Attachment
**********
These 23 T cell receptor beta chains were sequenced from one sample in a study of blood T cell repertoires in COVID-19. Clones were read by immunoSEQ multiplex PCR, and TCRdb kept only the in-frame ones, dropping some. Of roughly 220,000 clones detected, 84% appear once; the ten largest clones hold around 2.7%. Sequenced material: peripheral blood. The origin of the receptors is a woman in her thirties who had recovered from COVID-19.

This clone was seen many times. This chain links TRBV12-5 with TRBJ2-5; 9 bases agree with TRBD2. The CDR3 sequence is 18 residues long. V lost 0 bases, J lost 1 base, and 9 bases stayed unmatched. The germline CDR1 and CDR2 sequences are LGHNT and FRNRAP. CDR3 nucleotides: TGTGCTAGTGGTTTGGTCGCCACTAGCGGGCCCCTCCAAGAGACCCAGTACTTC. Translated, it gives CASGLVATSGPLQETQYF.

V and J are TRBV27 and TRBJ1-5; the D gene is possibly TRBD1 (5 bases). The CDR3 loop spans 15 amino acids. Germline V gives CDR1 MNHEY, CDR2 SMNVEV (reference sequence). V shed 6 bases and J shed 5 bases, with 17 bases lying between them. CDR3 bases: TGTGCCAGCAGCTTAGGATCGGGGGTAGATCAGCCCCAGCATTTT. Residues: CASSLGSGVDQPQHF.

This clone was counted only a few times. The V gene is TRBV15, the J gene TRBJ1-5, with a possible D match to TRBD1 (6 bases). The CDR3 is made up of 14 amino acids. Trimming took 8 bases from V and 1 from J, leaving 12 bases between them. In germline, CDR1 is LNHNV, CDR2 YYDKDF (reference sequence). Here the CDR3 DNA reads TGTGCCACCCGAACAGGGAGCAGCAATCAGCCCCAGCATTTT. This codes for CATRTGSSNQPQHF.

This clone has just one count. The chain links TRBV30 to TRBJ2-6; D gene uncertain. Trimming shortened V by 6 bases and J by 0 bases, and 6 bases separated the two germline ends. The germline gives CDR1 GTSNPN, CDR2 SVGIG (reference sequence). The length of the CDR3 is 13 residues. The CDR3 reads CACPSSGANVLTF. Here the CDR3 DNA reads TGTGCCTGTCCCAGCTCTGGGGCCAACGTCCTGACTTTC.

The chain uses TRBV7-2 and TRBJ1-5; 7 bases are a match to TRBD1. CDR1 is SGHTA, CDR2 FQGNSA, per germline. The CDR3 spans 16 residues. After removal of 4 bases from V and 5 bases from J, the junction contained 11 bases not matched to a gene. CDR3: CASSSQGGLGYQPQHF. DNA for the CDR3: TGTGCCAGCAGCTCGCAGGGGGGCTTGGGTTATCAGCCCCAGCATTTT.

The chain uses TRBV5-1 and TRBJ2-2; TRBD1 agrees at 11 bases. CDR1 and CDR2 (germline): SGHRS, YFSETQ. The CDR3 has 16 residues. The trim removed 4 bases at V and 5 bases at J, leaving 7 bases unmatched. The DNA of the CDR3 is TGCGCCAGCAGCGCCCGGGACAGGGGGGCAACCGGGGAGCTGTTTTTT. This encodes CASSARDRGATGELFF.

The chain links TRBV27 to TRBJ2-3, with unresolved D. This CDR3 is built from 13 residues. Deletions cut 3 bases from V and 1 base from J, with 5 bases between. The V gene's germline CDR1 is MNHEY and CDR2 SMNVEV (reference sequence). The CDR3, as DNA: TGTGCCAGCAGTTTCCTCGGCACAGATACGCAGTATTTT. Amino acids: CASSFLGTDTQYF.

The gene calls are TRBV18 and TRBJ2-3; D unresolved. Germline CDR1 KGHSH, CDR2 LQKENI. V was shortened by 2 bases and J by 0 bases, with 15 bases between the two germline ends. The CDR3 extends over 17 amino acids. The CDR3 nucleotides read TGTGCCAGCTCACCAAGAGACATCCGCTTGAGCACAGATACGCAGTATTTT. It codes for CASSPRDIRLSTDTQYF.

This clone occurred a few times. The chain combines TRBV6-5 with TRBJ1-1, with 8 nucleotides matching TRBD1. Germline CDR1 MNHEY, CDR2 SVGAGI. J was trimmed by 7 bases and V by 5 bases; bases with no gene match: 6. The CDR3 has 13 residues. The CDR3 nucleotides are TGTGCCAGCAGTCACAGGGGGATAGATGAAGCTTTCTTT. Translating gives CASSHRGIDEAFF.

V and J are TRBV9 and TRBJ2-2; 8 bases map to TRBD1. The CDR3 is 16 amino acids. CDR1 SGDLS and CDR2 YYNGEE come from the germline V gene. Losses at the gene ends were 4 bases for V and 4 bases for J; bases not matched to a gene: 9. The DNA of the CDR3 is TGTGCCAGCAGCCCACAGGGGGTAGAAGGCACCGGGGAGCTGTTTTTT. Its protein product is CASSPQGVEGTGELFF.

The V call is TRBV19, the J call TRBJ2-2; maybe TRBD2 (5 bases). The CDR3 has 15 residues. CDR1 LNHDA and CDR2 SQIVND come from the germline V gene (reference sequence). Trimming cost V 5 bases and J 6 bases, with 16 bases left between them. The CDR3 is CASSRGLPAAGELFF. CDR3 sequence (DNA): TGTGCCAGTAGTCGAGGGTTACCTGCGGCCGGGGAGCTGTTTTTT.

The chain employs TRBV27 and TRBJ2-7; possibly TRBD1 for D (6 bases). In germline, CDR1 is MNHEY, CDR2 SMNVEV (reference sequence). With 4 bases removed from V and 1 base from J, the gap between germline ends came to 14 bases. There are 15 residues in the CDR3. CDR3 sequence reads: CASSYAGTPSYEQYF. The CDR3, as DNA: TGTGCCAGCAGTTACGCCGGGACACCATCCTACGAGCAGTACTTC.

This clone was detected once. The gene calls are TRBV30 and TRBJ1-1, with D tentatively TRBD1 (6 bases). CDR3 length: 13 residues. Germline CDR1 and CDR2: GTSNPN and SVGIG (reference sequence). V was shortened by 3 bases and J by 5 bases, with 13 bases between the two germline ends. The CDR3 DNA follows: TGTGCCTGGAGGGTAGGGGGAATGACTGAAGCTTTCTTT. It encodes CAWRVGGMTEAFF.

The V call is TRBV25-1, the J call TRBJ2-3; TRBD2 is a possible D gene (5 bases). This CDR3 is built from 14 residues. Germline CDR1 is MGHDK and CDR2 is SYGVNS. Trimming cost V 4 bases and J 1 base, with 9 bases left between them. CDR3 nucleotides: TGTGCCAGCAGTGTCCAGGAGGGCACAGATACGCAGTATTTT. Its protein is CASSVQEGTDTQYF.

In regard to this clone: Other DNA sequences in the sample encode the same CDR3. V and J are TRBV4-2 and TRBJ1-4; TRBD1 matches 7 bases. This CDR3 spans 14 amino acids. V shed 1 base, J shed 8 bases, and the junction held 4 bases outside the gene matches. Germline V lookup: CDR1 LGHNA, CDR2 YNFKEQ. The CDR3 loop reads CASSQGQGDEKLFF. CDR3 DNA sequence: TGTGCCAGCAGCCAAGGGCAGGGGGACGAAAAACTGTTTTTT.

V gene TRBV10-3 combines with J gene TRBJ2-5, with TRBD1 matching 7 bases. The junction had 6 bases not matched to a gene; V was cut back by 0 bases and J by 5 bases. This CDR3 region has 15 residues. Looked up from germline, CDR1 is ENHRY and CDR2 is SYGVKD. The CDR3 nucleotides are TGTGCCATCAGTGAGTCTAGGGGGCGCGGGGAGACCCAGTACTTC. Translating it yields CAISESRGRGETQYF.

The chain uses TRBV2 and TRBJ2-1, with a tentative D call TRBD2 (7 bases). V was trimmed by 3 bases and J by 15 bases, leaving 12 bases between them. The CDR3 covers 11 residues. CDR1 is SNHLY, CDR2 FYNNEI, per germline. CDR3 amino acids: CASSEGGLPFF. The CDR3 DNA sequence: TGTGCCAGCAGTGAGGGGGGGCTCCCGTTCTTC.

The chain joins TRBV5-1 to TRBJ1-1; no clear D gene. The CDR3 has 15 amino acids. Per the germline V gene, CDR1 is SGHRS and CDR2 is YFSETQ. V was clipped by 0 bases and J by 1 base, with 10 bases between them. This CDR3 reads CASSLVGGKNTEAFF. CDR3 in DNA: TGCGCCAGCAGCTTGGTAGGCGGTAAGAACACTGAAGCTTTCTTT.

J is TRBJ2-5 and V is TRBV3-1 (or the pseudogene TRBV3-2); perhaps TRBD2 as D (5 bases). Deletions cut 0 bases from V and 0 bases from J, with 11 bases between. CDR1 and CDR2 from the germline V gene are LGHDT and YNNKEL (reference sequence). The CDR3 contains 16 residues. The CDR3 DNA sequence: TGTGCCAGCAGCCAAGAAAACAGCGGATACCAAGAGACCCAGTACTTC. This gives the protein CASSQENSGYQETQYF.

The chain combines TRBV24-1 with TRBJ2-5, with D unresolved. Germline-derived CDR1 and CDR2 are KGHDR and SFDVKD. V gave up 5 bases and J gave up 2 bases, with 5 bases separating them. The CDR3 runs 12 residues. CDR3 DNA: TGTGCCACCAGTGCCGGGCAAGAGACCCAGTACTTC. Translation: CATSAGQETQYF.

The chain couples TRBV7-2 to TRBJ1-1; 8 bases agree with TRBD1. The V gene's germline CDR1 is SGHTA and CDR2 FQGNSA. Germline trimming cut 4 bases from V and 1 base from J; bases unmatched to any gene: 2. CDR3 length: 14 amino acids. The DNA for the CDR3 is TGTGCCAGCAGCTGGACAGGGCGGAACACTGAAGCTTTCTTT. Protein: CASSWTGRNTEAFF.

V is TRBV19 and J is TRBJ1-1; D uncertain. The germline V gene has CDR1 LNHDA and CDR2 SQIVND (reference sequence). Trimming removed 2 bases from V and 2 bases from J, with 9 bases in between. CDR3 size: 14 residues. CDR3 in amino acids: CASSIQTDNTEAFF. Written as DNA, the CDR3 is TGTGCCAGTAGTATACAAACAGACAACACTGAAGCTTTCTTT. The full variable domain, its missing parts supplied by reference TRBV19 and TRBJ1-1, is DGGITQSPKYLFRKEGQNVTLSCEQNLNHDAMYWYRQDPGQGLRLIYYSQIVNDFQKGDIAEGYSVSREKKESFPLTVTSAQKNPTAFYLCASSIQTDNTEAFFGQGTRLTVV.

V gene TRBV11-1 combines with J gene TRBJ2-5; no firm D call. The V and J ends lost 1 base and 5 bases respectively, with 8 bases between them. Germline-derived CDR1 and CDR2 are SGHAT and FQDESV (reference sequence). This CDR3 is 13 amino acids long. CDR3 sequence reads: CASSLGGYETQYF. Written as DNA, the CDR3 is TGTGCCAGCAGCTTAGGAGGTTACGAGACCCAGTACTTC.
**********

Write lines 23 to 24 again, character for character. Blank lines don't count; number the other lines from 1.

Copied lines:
V is TRBV19 and J is TRBJ1-1; D uncertain. The germline V gene has CDR1 LNHDA and CDR2 SQIVND (reference sequence). Trimming removed 2 bases from V and 2 bases from J, with 9 bases in between. CDR3 size: 14 residues. CDR3 in amino acids: CASSIQTDNTEAFF. Written as DNA, the CDR3 is TGTGCCAGTAGTATACAAACAGACAACACTGAAGCTTTCTTT. The full variable domain, its missing parts supplied by reference TRBV19 and TRBJ1-1, is DGGITQSPKYLFRKEGQNVTLSCEQNLNHDAMYWYRQDPGQGLRLIYYSQIVNDFQKGDIAEGYSVSREKKESFPLTVTSAQKNPTAFYLCASSIQTDNTEAFFGQGTRLTVV.

V gene TRBV11-1 combines with J gene TRBJ2-5; no firm D call. The V and J ends lost 1 base and 5 bases respectively, with 8 bases between them. Germline-derived CDR1 and CDR2 are SGHAT and FQDESV (reference sequence). This CDR3 is 13 amino acids long. CDR3 sequence reads: CASSLGGYETQYF. Written as DNA, the CDR3 is TGTGCCAGCAGCTTAGGAGGTTACGAGACCCAGTACTTC.